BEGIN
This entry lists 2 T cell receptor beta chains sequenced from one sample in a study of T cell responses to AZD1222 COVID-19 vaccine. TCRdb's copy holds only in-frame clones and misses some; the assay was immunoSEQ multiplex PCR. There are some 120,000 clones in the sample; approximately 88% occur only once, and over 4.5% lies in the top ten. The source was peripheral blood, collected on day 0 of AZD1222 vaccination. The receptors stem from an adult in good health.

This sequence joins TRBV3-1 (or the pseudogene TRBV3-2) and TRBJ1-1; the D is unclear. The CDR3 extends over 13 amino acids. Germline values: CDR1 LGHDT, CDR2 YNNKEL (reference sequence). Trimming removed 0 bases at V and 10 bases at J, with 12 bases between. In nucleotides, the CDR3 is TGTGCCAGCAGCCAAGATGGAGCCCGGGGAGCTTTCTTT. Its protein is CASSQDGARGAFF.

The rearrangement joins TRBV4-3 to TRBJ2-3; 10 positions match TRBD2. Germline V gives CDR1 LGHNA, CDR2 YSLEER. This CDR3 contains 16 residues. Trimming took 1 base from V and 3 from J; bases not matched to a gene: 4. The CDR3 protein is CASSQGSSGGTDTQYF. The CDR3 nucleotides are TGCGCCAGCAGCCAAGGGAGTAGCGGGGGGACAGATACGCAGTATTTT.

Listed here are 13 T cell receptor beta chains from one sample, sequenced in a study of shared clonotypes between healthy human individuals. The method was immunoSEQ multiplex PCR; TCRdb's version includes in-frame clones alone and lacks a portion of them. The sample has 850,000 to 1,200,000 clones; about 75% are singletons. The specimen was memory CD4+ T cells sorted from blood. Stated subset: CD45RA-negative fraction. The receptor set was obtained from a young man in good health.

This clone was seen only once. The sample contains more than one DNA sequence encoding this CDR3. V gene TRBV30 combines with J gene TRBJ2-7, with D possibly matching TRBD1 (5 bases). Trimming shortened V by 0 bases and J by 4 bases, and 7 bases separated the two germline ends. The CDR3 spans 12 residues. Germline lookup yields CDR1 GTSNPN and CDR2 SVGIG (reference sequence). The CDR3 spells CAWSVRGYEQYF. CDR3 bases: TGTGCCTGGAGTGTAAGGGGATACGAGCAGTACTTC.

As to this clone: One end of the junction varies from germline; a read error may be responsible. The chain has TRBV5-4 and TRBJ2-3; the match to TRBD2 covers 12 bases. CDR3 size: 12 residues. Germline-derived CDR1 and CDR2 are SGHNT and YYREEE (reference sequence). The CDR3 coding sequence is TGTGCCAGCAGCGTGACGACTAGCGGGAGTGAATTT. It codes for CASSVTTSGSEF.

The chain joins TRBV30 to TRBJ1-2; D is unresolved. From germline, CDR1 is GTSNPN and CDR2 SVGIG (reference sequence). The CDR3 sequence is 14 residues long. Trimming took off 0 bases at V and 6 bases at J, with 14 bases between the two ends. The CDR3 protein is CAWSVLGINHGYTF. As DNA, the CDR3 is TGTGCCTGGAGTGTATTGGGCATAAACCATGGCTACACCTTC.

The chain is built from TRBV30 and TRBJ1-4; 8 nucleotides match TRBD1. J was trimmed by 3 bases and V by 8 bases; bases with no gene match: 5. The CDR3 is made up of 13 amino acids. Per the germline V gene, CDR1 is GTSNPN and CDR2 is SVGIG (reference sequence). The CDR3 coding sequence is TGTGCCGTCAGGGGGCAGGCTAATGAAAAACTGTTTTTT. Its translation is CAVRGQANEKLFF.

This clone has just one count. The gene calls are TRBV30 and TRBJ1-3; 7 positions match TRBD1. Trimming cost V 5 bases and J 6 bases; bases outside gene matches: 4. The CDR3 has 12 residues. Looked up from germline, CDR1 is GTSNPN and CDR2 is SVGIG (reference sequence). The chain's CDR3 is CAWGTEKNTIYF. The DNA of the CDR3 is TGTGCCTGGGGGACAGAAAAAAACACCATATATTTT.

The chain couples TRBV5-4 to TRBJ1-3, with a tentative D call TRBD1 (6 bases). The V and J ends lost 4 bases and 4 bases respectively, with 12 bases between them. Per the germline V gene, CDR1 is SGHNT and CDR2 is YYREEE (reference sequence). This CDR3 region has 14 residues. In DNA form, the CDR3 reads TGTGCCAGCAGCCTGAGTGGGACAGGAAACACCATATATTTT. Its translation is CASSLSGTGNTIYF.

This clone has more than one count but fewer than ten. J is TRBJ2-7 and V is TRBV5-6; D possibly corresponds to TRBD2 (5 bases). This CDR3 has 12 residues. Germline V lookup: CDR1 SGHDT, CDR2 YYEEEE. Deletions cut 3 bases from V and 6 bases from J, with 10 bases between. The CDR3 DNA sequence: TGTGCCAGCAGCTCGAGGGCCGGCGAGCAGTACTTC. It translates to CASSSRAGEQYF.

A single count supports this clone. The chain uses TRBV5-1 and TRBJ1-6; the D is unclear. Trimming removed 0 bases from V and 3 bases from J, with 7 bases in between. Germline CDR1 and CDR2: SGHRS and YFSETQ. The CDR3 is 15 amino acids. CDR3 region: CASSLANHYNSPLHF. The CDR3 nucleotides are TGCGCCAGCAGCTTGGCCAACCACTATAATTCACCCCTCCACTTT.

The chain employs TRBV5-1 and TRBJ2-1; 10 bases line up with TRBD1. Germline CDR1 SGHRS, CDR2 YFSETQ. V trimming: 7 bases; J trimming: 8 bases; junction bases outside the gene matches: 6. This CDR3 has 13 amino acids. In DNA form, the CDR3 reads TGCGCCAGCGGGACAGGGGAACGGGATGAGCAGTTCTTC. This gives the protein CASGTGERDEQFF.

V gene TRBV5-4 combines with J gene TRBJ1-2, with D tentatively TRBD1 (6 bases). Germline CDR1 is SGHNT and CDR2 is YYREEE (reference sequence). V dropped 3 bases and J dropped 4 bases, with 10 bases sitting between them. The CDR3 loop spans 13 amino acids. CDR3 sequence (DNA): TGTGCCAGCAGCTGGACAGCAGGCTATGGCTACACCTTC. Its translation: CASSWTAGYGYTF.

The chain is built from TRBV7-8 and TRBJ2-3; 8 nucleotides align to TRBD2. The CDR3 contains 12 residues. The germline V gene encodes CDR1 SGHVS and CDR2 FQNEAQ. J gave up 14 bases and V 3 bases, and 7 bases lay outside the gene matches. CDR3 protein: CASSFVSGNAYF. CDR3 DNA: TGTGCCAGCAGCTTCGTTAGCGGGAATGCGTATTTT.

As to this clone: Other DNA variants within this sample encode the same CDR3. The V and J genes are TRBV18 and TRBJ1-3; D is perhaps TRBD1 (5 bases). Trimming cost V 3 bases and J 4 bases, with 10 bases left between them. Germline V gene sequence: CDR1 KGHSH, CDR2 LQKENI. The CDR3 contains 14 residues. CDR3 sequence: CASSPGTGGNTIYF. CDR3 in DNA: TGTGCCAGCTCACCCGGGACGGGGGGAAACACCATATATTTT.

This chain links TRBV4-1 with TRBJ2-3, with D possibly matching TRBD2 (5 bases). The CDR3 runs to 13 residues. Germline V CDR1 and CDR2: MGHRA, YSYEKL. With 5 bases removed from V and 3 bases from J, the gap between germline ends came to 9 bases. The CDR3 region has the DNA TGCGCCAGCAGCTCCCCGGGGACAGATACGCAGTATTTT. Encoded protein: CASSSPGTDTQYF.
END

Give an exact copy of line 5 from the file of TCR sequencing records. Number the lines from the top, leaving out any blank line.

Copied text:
This clone was seen only once. The sample contains more than one DNA sequence encoding this CDR3. V gene TRBV30 combines with J gene TRBJ2-7, with D possibly matching TRBD1 (5 bases). Trimming shortened V by 0 bases and J by 4 bases, and 7 bases separated the two germline ends. The CDR3 spans 12 residues. Germline lookup yields CDR1 GTSNPN and CDR2 SVGIG (reference sequence). The CDR3 spells CAWSVRGYEQYF. CDR3 bases: TGTGCCTGGAGTGTAAGGGGATACGAGCAGTACTTC.